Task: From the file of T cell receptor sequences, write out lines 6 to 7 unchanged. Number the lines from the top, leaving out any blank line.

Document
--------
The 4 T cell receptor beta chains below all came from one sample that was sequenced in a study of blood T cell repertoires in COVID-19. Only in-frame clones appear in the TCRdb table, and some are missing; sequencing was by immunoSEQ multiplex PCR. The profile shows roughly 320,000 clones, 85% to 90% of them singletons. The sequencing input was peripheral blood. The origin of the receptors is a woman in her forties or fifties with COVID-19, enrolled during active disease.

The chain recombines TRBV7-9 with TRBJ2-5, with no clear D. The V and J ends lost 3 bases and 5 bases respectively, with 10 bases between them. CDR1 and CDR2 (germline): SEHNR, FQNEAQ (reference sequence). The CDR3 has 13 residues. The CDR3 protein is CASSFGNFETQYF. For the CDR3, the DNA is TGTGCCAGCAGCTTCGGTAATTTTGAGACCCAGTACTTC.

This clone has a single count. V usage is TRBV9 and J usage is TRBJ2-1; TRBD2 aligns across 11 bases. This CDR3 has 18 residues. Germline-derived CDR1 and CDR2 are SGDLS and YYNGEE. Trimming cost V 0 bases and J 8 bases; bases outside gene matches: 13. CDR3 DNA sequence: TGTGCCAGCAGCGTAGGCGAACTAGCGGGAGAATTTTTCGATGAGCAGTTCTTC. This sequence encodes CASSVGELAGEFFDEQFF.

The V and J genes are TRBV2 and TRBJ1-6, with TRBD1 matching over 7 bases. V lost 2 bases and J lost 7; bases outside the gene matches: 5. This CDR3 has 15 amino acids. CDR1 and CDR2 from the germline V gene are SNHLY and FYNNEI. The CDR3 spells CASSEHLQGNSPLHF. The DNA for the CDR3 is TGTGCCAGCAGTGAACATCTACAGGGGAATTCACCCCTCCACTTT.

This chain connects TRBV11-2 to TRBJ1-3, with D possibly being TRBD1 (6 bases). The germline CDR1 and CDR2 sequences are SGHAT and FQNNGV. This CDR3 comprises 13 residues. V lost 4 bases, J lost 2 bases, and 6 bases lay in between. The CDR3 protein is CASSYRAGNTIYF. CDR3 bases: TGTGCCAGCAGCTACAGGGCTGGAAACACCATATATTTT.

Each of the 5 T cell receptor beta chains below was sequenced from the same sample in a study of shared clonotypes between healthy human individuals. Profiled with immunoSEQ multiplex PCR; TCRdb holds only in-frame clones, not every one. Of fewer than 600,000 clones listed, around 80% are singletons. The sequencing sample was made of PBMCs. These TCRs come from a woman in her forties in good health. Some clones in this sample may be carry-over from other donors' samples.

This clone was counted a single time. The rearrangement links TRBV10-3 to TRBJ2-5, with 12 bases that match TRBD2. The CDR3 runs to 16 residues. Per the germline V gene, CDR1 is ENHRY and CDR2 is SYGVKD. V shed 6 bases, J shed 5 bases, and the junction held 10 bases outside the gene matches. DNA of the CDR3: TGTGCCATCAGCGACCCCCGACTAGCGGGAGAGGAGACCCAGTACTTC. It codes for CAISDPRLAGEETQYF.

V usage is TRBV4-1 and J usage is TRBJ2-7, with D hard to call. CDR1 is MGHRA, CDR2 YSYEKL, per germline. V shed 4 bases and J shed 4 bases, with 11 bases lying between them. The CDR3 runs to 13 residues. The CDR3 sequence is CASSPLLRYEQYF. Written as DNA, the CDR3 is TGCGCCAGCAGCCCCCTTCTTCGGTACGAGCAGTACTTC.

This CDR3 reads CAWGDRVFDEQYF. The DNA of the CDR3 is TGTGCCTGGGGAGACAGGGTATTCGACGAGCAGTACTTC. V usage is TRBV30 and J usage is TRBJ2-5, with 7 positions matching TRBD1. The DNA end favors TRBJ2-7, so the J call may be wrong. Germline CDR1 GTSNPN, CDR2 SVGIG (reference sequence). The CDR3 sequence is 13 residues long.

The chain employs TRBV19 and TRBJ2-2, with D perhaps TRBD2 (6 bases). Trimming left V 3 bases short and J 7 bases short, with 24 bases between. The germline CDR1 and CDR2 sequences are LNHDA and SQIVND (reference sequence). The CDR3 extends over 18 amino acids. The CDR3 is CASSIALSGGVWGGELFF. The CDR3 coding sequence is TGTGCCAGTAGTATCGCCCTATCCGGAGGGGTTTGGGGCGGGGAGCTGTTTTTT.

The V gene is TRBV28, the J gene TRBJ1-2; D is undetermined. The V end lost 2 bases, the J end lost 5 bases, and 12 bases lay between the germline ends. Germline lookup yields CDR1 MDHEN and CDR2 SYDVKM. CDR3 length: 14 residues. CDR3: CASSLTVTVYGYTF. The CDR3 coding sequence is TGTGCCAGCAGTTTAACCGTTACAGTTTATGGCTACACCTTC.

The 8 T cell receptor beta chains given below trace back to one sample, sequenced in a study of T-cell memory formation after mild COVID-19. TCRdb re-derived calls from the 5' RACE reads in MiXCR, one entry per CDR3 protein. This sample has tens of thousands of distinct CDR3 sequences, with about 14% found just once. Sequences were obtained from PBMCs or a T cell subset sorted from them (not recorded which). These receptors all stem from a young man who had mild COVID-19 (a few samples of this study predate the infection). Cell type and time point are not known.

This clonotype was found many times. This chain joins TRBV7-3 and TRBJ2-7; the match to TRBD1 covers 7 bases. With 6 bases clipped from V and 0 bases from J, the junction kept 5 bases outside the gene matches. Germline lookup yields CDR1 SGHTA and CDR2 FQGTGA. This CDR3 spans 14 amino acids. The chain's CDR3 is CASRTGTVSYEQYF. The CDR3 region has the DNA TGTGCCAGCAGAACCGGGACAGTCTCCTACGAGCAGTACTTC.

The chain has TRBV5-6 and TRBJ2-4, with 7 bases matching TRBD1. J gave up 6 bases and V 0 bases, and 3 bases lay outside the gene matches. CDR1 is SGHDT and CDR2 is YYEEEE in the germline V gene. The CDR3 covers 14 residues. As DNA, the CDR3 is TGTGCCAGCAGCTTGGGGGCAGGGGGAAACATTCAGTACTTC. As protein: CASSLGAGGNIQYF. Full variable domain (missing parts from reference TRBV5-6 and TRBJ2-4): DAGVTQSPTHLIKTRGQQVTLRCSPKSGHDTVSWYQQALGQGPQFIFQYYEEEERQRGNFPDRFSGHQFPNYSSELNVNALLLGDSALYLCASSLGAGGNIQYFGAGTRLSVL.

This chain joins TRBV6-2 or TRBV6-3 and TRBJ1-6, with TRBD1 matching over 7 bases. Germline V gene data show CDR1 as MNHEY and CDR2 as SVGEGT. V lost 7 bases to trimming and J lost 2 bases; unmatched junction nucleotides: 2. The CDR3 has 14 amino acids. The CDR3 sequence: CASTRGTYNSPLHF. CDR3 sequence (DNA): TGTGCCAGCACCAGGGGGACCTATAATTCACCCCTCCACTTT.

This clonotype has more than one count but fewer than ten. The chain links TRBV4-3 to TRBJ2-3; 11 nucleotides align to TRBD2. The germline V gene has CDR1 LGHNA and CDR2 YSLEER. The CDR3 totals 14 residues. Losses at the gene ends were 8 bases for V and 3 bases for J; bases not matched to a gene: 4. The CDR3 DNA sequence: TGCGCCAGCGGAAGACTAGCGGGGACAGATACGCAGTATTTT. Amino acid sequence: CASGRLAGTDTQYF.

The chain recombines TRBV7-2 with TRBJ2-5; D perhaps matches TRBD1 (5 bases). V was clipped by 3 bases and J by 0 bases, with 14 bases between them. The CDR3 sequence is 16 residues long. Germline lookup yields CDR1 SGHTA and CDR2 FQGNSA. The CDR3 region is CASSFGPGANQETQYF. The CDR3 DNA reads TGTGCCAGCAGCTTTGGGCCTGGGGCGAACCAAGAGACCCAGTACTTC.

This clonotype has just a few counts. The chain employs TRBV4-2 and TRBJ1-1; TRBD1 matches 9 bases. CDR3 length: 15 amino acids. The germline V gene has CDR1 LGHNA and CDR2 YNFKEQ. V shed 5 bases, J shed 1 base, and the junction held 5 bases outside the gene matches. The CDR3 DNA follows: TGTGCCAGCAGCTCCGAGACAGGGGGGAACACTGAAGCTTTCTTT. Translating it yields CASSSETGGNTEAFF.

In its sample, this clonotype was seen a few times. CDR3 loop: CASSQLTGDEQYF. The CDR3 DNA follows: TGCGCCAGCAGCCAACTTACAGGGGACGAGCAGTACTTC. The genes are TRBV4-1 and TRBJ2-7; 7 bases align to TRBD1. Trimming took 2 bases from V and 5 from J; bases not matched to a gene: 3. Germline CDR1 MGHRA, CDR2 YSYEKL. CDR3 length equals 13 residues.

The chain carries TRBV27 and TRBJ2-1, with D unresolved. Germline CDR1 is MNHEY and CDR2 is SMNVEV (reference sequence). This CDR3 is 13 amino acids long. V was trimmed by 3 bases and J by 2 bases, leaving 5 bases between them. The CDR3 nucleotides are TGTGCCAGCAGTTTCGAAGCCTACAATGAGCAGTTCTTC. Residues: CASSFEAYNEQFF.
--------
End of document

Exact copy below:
Each of the 5 T cell receptor beta chains below was sequenced from the same sample in a study of shared clonotypes between healthy human individuals. Profiled with immunoSEQ multiplex PCR; TCRdb holds only in-frame clones, not every one. Of fewer than 600,000 clones listed, around 80% are singletons. The sequencing sample was made of PBMCs. These TCRs come from a woman in her forties in good health. Some clones in this sample may be carry-over from other donors' samples.

This clone was counted a single time. The rearrangement links TRBV10-3 to TRBJ2-5, with 12 bases that match TRBD2. The CDR3 runs to 16 residues. Per the germline V gene, CDR1 is ENHRY and CDR2 is SYGVKD. V shed 6 bases, J shed 5 bases, and the junction held 10 bases outside the gene matches. DNA of the CDR3: TGTGCCATCAGCGACCCCCGACTAGCGGGAGAGGAGACCCAGTACTTC. It codes for CAISDPRLAGEETQYF.